Intro to Paganism Study Guide

So last week advised us that they would shortly be doing away with the e-courses. There were several reasons for this – all of which are valid and legitimate – but that doesn’t change the fact that a lot of readers really loved my site’s e-classes. In particular, the Intro to Tarot and the Wicca & Paganism 101 e-classes were huge hits with many readers, and I always got a ton of great feedback from people who had subscribed.

With limited notice as to the end of the e-courses, I wasn’t entirely sure what to do about them – while I know there are a number of other programs I can use to set up a mailer system for a free e-class, the fact is that I have a lot of irons in the fire right now, and don’t have the time to learn a new system right this minute. Then I realized that I had already done the legwork for the e-classes – putting together links to articles in a coherent and organized collection. It occurred to me that rather than e-mailed newsletter-type lessons, these would actually transfer really well into a self-study lesson plans, in which readers can work through at their own pace.

So I’ve decided to turn those two e-classes into self-study guides. The first one is already up and loaded here: Introduction to Paganism – A 13-Step Study Guide.

All the study guides for everyone!

Bookmark it, print it, throw spaghetti at it, whatever you want to do – it’s all there for your convenience, and it’s all of the same content that was previously included in the Wicca 101 e-class. Don’t worry, there’s no tests, grading, or weird bell curves involved – it’s just a chance for you to follow one of my favorite suggestions: read, study, learn, and grow.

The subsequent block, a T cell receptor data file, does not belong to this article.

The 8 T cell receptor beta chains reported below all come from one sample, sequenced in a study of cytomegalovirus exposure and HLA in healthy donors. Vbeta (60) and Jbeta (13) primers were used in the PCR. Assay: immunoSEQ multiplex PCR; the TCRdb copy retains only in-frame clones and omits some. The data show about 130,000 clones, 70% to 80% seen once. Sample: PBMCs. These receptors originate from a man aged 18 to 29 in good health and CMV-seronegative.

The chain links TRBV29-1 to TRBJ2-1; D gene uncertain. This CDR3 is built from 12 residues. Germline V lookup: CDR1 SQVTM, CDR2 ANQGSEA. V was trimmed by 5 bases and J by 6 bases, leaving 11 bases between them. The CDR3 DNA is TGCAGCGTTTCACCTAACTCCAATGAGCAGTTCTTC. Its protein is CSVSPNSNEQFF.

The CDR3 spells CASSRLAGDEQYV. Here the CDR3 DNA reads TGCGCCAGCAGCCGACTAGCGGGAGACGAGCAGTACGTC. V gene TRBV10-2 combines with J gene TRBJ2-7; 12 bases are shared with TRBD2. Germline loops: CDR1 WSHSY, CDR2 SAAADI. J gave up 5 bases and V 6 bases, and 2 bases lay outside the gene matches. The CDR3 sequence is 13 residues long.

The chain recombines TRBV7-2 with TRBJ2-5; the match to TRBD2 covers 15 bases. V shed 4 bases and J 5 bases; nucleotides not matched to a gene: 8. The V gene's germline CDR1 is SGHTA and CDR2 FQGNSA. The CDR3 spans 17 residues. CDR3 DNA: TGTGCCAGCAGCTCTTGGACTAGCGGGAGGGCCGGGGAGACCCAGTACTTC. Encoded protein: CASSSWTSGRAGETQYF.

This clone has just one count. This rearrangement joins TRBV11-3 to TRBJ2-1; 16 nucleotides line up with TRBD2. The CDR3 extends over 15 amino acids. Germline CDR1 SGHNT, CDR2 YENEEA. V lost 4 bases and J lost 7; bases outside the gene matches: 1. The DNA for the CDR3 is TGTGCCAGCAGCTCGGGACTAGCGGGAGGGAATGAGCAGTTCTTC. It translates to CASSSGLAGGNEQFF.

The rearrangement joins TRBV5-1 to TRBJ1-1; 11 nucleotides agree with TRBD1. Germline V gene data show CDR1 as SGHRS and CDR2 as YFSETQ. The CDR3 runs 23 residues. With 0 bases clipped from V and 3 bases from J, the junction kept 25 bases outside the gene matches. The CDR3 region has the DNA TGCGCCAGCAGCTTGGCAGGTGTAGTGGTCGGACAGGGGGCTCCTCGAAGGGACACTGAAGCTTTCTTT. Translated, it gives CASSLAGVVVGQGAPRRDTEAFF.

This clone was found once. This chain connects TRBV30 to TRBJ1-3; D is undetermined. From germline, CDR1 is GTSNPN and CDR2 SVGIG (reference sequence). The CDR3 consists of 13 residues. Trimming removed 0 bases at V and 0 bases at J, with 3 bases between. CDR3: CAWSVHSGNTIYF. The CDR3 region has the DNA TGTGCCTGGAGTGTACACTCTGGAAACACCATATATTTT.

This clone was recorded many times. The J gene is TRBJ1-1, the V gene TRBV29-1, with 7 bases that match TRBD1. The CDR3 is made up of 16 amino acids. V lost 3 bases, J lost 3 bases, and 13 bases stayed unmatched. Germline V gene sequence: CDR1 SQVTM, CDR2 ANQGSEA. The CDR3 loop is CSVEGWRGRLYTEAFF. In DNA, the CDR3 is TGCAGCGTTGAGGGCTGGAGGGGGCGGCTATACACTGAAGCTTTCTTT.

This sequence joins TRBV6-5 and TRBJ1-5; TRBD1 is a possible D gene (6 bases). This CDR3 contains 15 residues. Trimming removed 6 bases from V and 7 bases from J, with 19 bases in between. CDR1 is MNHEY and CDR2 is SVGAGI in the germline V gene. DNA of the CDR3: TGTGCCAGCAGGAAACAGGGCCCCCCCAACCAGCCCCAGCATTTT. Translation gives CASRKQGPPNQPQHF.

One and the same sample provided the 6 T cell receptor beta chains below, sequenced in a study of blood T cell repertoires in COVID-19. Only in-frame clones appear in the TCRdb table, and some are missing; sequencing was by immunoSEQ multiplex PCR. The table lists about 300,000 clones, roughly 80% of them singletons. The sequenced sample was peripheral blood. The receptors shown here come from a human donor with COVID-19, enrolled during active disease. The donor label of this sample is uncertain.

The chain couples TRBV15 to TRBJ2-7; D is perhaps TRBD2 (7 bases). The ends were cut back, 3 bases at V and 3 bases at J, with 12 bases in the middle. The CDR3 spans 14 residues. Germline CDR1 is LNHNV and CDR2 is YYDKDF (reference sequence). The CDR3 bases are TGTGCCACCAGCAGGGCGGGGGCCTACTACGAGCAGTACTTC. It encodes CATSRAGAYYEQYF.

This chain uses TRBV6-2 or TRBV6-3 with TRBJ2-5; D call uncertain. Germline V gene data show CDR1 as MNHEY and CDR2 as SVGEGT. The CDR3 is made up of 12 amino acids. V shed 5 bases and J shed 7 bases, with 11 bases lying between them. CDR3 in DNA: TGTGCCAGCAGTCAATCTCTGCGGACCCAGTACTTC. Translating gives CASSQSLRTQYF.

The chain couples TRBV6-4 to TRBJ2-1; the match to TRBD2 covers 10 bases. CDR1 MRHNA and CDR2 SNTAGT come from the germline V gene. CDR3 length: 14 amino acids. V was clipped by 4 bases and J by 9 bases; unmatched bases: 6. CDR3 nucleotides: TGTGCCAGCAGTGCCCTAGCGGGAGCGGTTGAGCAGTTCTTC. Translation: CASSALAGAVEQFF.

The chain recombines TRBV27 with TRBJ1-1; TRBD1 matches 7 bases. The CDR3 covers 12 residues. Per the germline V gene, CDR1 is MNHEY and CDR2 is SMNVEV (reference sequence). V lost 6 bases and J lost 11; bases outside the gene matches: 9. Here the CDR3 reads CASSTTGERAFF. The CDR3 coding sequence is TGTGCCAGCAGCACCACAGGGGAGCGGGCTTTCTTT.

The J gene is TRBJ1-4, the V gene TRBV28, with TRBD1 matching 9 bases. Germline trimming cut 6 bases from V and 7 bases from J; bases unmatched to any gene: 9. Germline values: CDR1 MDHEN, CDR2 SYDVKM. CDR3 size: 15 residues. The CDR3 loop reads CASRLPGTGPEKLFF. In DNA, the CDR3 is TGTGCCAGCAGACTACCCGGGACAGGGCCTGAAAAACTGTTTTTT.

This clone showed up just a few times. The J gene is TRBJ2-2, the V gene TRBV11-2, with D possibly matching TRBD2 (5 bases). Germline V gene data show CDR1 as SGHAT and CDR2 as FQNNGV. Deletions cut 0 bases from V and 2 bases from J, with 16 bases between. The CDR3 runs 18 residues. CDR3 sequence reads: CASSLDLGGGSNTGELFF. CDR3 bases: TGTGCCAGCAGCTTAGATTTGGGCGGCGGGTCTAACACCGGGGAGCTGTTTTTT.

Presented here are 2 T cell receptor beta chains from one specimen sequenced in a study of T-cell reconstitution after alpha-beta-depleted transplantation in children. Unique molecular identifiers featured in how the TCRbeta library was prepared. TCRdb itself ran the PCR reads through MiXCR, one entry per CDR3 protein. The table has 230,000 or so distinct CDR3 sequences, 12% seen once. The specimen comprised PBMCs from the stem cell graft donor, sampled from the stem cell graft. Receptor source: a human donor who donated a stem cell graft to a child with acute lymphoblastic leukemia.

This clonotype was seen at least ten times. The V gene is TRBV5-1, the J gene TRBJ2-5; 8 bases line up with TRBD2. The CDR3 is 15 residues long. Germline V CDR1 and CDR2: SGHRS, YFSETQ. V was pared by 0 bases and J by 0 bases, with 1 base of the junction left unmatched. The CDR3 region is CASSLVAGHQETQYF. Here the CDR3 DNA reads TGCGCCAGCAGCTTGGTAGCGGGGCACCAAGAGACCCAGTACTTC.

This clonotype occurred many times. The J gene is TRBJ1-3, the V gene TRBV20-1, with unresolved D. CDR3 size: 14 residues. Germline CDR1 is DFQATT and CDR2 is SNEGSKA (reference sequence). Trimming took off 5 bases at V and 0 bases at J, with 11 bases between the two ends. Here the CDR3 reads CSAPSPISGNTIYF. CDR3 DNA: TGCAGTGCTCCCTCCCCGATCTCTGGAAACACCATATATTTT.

I should get the Introduction to Tarot study guide complete by the end of the month (funny story, I actually had it all loaded up and my computer shut itself off, erasing four hours worth of work, so I have to re-do it), and will announce it when it’s up and ready to roll. In the meantime, go forth and learn new things!

Whole30: I Lost Some Stuff

So yesterday was the final day of my #whole30 experiment, and I’m happy to report that I feel amazing. Sure, there are a few things that could use improvement – I’m still experiencing the weird fibro Charley horses in my legs, and the arthritis in my hips still makes me hate mornings – but overall, I feel great.

Eat all the things.
Eat all the things.

I’m sleeping through the night – I’m talking about six hours, uninterrupted – which is something I haven’t done in a long time. My skin, which has always looked healthy, looks even more clear. I’m not tired throughout the day, and I feel well rested and have a ton of energy.

Also, I lost some things. A lot of things:

  • A pants size.
  • A bra size – although I’m happy that the cups stayed the same, the band measurement is down 2″.
  • Six inches off my hips.
  • Two inches off my waist.
  • Thirteen pounds.

And that’s after just thirty days with no sugar, no dairy, and no grains. I eat meat, eggs, fish, vegetables, fruit, and tree nuts, and I legitimately cannot remember the last time I felt this good. And the thing is, doing Whole30 is easy if you take the time to be mindful about what you’re actually putting in your mouth.

I know a lot of people get to the end of it and celebrate by eating a bag of candy and a bottle of wine, but I just can’t break my streak at this point, because I feel so damn great.

So what’s a girl to do when her Whole30 is this successful?

I’m making it a #Whole60.

Easy peasy, lemon squeezy!

Salem, Hartford, and Pendle Hill